cover image Not on Fire, But Burning

Not on Fire, But Burning

Greg Hrbek. Melville House (Random, dist.), $24.95 (272p) ISBN 978-1-61219-453-0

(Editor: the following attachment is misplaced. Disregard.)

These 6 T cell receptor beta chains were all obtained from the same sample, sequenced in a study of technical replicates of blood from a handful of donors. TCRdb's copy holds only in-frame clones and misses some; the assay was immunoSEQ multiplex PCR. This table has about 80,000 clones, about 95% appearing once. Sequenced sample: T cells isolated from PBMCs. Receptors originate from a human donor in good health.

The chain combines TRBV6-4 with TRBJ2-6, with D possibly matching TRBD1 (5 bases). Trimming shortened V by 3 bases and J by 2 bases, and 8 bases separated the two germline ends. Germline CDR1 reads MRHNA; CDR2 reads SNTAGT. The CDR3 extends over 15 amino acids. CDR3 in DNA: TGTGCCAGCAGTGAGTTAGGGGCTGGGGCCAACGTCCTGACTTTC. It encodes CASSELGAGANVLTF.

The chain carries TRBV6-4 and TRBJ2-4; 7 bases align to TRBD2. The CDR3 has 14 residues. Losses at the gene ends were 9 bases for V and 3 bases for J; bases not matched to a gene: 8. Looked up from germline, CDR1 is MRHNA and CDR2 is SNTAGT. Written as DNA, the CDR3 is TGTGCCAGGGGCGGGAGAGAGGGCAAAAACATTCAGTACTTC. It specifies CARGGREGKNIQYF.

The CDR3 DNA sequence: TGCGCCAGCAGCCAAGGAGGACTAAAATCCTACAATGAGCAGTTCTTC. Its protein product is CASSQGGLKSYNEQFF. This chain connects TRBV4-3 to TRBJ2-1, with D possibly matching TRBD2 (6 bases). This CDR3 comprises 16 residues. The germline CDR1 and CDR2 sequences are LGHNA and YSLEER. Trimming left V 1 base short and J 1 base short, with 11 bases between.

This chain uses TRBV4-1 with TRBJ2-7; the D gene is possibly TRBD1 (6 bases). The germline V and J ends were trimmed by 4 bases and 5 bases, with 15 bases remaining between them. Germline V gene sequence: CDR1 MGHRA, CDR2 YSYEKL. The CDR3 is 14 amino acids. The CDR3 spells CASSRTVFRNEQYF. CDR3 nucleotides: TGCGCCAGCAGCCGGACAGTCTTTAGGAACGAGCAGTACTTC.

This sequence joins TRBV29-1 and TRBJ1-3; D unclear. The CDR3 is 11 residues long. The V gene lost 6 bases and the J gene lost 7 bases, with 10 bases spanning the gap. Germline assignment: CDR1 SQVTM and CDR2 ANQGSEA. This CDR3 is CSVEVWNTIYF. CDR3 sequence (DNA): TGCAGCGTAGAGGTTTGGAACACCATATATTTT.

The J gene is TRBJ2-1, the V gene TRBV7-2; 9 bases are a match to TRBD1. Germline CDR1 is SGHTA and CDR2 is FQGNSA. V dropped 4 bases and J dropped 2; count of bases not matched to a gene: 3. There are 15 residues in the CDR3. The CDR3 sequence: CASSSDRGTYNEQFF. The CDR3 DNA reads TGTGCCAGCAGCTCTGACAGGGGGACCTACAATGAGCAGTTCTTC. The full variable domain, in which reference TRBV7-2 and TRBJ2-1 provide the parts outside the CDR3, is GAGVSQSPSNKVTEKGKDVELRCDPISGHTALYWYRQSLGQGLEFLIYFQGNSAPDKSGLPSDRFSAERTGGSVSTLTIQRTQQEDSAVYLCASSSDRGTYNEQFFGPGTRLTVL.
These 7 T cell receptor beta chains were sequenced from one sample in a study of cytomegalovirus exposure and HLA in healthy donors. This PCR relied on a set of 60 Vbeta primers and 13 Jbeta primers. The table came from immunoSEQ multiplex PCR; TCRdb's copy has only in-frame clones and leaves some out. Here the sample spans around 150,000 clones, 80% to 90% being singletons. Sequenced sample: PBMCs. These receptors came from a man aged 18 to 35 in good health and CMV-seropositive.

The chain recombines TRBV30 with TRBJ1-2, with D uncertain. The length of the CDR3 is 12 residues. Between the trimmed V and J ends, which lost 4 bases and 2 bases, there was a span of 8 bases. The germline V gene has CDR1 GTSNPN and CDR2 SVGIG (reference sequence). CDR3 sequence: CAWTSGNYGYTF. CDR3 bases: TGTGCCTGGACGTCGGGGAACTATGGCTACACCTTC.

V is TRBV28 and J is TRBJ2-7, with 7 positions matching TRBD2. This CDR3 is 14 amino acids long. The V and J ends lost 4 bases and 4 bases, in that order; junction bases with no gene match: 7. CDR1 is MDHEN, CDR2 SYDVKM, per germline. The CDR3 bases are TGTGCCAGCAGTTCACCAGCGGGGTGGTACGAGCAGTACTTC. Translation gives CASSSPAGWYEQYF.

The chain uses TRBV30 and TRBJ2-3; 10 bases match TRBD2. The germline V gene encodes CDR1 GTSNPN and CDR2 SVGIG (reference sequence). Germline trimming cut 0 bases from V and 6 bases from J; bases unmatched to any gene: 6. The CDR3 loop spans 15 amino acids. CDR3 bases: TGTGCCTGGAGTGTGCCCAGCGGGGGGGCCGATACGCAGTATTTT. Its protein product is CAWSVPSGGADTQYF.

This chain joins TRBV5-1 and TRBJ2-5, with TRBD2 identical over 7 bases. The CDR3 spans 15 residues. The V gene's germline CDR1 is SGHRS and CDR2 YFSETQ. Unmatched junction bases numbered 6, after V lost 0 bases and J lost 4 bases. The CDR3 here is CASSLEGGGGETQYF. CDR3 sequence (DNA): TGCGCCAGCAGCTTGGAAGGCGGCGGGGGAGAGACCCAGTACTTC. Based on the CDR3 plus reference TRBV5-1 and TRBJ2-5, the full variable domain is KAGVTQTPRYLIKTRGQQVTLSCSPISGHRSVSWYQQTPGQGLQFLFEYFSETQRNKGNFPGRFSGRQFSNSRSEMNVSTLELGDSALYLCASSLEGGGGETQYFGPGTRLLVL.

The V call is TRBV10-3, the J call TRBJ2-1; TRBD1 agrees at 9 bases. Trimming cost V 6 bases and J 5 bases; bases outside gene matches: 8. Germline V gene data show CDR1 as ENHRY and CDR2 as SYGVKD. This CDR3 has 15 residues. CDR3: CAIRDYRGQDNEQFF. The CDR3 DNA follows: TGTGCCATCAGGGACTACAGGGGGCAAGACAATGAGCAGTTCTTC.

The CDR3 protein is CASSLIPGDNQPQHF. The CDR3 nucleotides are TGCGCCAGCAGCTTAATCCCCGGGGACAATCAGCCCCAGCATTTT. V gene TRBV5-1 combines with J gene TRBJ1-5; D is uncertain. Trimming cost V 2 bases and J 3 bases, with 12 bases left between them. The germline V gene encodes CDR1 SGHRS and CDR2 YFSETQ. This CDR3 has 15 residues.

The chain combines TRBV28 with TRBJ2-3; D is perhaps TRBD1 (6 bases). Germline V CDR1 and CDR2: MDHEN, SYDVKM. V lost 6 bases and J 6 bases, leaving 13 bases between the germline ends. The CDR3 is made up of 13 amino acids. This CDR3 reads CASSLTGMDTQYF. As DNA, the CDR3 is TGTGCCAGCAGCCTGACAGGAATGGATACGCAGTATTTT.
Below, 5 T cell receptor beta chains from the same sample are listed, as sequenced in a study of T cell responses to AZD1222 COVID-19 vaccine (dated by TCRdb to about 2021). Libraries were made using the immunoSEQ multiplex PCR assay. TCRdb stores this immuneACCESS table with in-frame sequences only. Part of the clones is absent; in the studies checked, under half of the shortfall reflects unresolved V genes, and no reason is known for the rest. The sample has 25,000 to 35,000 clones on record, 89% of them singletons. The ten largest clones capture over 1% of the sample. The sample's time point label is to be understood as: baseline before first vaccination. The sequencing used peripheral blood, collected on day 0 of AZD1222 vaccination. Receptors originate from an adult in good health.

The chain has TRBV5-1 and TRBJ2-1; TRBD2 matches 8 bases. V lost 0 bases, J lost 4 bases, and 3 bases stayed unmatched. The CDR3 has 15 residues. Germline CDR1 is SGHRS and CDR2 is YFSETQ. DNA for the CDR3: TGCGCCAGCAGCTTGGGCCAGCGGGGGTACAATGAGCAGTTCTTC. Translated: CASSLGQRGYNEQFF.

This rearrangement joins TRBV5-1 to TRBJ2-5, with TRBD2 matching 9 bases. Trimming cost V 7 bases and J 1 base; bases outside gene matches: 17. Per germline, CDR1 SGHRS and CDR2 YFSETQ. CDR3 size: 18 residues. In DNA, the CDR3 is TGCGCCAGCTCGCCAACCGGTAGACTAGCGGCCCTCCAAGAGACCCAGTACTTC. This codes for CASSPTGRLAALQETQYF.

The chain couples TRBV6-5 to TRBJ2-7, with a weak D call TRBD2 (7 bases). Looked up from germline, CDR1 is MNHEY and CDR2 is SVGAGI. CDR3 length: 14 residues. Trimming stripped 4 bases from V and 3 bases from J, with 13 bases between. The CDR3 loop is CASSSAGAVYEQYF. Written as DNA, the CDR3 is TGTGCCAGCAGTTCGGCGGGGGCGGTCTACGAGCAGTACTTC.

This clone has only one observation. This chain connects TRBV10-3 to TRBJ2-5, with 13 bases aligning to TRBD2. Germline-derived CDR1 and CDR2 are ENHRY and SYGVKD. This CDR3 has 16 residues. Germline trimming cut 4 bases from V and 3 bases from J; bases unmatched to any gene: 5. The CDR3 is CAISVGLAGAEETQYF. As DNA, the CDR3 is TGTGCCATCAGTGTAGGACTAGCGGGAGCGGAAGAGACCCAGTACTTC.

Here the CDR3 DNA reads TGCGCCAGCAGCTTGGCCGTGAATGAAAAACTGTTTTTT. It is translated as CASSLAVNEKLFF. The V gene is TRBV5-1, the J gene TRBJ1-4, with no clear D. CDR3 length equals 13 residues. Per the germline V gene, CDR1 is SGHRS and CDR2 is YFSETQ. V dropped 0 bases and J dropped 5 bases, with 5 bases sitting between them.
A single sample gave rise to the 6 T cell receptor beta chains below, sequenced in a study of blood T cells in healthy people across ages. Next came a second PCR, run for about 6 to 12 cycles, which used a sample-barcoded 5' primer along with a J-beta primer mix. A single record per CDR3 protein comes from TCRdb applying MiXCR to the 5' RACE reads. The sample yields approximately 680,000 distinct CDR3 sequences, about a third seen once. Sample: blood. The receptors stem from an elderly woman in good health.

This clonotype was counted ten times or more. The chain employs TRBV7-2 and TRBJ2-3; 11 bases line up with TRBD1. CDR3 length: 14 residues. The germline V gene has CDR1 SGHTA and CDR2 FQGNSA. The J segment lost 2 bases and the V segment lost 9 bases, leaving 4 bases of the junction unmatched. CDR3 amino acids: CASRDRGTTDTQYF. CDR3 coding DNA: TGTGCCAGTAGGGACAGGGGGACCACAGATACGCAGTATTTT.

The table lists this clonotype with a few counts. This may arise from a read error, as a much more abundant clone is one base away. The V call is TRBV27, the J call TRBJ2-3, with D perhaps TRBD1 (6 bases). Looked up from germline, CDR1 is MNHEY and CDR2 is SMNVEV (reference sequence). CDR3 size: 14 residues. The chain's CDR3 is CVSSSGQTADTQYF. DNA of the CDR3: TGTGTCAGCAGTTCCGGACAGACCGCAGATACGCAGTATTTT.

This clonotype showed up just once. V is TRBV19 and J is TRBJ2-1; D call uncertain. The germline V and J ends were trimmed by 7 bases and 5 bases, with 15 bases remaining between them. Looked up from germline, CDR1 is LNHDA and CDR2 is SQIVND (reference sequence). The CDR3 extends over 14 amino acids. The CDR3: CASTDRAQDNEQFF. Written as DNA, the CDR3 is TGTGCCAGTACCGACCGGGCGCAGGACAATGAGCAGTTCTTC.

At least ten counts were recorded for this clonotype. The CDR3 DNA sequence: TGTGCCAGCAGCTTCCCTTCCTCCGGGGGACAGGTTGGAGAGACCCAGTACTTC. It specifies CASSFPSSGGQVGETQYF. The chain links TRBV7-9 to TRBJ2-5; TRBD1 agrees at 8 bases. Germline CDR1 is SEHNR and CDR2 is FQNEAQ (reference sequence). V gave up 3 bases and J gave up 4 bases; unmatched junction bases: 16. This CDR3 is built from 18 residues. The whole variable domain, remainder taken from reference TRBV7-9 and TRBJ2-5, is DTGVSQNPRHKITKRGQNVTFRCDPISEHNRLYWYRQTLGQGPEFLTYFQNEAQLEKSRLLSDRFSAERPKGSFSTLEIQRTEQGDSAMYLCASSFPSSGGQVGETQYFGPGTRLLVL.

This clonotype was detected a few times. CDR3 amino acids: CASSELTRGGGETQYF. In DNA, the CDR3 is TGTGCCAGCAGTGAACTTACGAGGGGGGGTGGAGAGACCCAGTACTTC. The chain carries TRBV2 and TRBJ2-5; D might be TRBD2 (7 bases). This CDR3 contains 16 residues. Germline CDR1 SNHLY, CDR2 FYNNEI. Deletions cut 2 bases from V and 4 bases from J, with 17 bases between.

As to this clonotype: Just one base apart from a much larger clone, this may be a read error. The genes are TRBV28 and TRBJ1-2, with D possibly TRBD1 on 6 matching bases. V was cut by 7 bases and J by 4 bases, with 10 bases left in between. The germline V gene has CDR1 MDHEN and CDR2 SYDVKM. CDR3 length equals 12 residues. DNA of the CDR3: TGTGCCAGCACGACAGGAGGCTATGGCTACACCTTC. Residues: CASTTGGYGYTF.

Hrbek (The Hindenberg Crashes Nightly) balances equal parts suspense and introspection in this portrait of a near-future world teetering between annihilation and redemption. The story opens with a harrowing scene: a young woman, Skyler, babysitting for a little boy who reminds her of her own much younger brother, Dorian, witnesses a nuclear terrorist attack that begins with an assault on the Golden Gate Bridge. Fast forward eight years to 2038, when Dorian is almost 12. Now living with his parents and older brother on the other side of the country, he is growing up in a deeply distrustful, war-torn America in which all Muslims have been interred on former Indian reservations. Dorian, who blames Islamic radicals for that still-unexplained terrorist attack that haunts his dreams, is deeply apprehensive when their neighbor adopts a young Muslim boy, Karim, disrupting the fragile sense of security in their neighborhood. Suspicion and prejudices steadily escalate, yet Hrbek still manages to interject thought-provoking asides, from the life cycle of the 17-year locust to theories of the multiverse. In the end, Hrbek's narrative is a profound cautionary tale, a vivid and often deeply unnerving reminder that our choices carry real and lasting consequences. (Sept.)